Simcha Feuerman
Psychology, Torah and the Daf Yomi

A Poor Conductor Nazir 53 and Nazir 54 Nature Abhors a Vacuum

Nazir 53

There is an morbid vaudeville joke about the hapless shlemazel train engineer who was fired from his job.  Feeling depressed, he puts his foot to the third rail, hoping to electrocute himself. Somehow, since this poor guy cannot seem to do anything right, he survives and is not zapped by the high voltage.  Why, you might ask?  Because, of course, he was a poor conductor!

Our Gemara on Amud Beis discusses the concept of “sword is as the corpse”. This is a halakhic principle based on a verse (Bamidbar 19:16) which accords metal utensils which are in contact with a corpse with the same severity of impurity as the corpse.  Various rishonim debate how far this goes, but most hold that this rule is specific to metal.

What is the significance that metal seems to conduct impurity in this manner?  Likkutei Halachos (Hechsher Keylim 1:1-3) explains:

Metal is the source of money and therefore idolatry.  This is why specifically metal utensils must be toiveled and purified if they were originally owned by a gentile. The metal is an attractor and conductor of impurity and must be purged. However, when it comes to spiritual potential, there is always a balance between purity and impurity.  Thus, metal which is particularly receptive to noxious evil forces, also has the ability to ascend and attract higher spiritual forces. This is why in regard to kashrus, a metal utensil absorbs the non-kosher material but can be purged through fire or heat, while earthenware utensils cannot be purged and must be destroyed.

Likkutei Halachos likens the metal utensil to the Jew, who might descend to obscene depths but also can emerge from the furnace of tribulations purged and purified.  We will continue this theme of duality in spiritual potential for purity and impurity on the next daf.

Nature Abhors a Vacuum Nazir 54 Psychology of the Daf Yomi

Our Gemara on Amud Aleph discusses the halakhic idea that impurity from a corpse and a grave ascend directly without any barriers.

Shem Mishmuel (Mishpatim 7 and Chukas 3) expands on the theme we saw in the previous daf, that when there is potential for impurity, so too there is greater potential for purity, and vice versa. This is why there is a teaching that blessing is not conferred on a counted item, and further, that when Jews are counted it can bring a plague (Shemos 30:12).  Since counting obstructs blessing, it leaves a vulnerability for plague and curse.  Similarly, the human soul when it is present in the body has maximal potential for purity and spiritual achievement, but upon death, the corpse has the strongest and vilest potential for impurity.  We saw earlier in Nazir 43a, that even though a cohen is forbidden to be in the same room as a person on his deathbed, as there is some aspect of impurity, it is not fully realized until death.  Only when the soul departs is the full intensity of the impurity activated.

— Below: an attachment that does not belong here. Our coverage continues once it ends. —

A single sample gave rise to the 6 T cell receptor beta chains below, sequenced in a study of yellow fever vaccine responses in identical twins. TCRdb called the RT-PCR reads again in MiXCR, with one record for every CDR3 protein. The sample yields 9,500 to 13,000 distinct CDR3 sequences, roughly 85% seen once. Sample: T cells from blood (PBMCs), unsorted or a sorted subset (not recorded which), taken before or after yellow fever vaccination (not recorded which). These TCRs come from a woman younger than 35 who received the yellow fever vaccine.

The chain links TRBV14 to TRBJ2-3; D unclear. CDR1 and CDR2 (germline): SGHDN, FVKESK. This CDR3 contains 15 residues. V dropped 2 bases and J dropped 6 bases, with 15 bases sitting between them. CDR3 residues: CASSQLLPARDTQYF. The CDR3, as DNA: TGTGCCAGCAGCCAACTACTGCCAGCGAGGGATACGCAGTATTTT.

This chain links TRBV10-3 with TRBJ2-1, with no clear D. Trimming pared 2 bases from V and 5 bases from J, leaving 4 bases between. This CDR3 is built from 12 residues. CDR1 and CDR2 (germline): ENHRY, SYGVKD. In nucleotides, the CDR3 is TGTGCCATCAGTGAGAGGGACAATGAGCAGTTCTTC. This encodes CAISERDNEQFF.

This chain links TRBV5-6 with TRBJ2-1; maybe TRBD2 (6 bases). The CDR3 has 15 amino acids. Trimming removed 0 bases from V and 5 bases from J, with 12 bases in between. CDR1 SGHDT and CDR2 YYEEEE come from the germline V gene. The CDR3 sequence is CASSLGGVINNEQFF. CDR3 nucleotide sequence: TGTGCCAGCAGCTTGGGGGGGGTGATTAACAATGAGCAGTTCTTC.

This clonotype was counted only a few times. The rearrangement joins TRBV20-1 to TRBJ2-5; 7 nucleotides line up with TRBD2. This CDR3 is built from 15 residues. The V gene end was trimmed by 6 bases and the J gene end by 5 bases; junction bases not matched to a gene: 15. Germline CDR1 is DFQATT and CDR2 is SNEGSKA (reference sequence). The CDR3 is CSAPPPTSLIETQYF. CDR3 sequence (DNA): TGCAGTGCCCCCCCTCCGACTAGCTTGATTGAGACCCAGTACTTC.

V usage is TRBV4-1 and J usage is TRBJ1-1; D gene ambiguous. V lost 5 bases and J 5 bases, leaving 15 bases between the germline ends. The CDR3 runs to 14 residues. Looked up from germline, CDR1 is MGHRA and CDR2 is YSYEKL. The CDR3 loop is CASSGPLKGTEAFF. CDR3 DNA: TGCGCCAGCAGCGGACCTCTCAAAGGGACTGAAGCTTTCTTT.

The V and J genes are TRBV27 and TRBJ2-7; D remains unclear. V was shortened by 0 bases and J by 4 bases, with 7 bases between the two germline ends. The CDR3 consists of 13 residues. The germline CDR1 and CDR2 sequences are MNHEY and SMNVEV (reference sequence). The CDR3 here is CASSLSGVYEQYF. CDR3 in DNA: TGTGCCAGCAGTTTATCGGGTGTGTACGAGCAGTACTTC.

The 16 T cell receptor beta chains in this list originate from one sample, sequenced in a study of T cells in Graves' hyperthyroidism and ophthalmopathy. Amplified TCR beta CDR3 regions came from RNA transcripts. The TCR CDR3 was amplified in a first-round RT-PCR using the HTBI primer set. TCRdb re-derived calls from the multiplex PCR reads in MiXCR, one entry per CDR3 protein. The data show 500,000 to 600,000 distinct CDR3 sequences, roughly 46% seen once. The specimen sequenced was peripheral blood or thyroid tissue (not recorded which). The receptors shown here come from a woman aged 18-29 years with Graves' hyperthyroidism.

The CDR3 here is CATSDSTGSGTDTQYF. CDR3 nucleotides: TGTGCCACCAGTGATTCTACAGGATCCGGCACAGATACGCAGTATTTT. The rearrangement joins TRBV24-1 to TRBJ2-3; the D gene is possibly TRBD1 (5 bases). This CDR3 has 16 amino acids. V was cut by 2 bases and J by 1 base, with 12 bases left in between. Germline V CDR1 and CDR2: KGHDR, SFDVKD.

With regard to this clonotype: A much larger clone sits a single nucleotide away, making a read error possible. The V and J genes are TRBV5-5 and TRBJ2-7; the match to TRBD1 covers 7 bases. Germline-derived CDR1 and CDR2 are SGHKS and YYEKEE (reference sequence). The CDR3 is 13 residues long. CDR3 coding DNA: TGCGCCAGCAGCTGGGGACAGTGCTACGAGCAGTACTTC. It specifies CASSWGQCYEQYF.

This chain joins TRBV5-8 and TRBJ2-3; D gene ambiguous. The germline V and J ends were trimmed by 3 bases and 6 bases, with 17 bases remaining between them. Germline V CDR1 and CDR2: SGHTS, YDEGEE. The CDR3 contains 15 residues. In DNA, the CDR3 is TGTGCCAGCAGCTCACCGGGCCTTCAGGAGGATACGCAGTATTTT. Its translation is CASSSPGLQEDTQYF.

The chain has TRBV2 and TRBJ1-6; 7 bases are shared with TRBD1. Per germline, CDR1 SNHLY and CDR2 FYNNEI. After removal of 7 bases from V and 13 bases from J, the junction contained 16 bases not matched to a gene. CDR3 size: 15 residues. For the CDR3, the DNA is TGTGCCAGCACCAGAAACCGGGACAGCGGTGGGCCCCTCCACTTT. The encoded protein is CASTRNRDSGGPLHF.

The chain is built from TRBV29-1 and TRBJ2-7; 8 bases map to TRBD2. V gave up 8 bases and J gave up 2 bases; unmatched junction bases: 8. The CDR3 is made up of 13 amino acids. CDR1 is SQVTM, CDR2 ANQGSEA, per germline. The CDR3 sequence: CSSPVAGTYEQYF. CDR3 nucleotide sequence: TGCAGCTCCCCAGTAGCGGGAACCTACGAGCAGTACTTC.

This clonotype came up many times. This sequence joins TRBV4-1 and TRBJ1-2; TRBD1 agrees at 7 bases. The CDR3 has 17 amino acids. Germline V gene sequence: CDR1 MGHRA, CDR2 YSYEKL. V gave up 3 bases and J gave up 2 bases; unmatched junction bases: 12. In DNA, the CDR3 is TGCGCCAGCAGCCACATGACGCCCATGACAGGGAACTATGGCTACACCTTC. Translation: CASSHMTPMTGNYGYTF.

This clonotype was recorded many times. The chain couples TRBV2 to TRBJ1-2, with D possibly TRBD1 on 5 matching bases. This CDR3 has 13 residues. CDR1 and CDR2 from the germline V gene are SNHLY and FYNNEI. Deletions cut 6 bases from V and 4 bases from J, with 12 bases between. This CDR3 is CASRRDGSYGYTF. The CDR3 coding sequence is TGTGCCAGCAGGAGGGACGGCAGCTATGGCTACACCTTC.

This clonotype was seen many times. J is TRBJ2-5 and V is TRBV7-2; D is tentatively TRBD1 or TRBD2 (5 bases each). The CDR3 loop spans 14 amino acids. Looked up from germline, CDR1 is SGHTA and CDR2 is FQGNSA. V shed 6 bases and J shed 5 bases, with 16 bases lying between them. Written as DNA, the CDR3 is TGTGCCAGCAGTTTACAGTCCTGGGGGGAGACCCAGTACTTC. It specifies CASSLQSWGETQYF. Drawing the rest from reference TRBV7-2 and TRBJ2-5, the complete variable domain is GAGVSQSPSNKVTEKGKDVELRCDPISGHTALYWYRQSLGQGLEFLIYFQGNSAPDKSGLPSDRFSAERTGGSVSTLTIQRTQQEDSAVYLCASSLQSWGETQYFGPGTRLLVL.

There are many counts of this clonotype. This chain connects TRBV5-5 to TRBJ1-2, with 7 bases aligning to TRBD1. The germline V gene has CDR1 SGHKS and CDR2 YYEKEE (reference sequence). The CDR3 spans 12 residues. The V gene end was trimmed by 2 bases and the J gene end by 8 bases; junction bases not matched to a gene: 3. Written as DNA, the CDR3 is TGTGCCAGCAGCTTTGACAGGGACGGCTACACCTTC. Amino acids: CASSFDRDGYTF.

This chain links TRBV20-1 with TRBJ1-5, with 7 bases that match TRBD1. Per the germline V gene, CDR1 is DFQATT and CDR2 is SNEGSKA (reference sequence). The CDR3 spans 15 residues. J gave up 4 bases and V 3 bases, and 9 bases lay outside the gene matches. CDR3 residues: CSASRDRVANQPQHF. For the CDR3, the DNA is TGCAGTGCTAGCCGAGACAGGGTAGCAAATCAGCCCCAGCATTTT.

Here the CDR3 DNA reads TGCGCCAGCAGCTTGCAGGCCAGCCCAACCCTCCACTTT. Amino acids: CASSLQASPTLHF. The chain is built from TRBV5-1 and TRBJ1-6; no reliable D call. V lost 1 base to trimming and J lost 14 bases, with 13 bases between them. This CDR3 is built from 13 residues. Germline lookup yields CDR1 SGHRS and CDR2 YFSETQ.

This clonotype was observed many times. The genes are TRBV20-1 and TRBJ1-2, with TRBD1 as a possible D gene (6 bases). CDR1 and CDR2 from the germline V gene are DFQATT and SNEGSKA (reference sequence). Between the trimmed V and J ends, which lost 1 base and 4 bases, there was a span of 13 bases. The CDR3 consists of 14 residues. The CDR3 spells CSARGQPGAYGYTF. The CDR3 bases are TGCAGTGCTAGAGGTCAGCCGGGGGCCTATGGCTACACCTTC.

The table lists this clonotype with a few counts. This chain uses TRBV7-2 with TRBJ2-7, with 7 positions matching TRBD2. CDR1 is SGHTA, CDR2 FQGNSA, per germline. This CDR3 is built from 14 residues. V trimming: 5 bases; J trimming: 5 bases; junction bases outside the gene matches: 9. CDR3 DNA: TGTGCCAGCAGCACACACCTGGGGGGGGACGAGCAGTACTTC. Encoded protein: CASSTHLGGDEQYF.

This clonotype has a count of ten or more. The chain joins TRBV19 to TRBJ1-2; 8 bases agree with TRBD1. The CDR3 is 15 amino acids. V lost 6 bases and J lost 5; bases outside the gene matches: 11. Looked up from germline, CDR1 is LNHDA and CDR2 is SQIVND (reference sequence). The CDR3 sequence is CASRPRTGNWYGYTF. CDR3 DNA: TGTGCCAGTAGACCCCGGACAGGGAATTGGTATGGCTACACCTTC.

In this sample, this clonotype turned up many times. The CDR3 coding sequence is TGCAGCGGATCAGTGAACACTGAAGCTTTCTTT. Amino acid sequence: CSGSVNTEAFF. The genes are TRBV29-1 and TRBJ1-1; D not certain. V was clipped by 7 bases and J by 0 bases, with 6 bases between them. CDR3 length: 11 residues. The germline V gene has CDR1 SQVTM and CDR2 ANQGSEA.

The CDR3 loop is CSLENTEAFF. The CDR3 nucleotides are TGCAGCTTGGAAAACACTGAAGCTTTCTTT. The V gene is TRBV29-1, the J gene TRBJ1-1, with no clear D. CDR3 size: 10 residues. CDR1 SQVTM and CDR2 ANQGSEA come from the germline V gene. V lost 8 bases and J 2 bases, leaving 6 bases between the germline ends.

It is the void of death, the hole in our souls, that makes us vulnerable to every kind of impurity. In those moment of despair, we can descend into nihilism and heresy unless we find a way to fill it with purity.  Elsewhere in Psychology of the Daf (Nedarim 83) we have noted this duality.  We quoted a Rus Rabbah (2:20), which provides the backstory of what happened to Orpah upon her return to Moav. While we know Rus’s choice to stay with Naomi brought her on a trajectory of greater spiritual growth, leading her to become a matriarch in the Davidic dynasty, Orpah engages in an orgy with “100 philistines”, and a “dog”. (Chazal do certainly have a way with words.  I would not take this literally, but rather the rabbis are referring to how low a person in Orpah’s situation can go, if one stubbornly continues to deny spiritual losses and fear of what is happening.) Having failed to grab the brass ring of spiritual success, Orpah doesn’t merely level off. Instead she endlessly chases a high of sexual oblivion.  This is not only about women, men do this too. Imagine the Lothario, believing that he will be immortal, never wanting to settle down with one person.  All the while perhaps claiming, he is “just trying to find the right one”, but like a modern day Achashveirosh with a smartphone, swipes right or left, choosing a new partner every night.

We must respect human nature’s constant striving and dissatisfaction. It can be channeled toward striving for more and more greatness, or God forbid, and endless chase after ephemeral nothingness to fill the void.

About the Author
Rabbi, Psychotherapist with 30 years experience specializing in high conflict couples and families.
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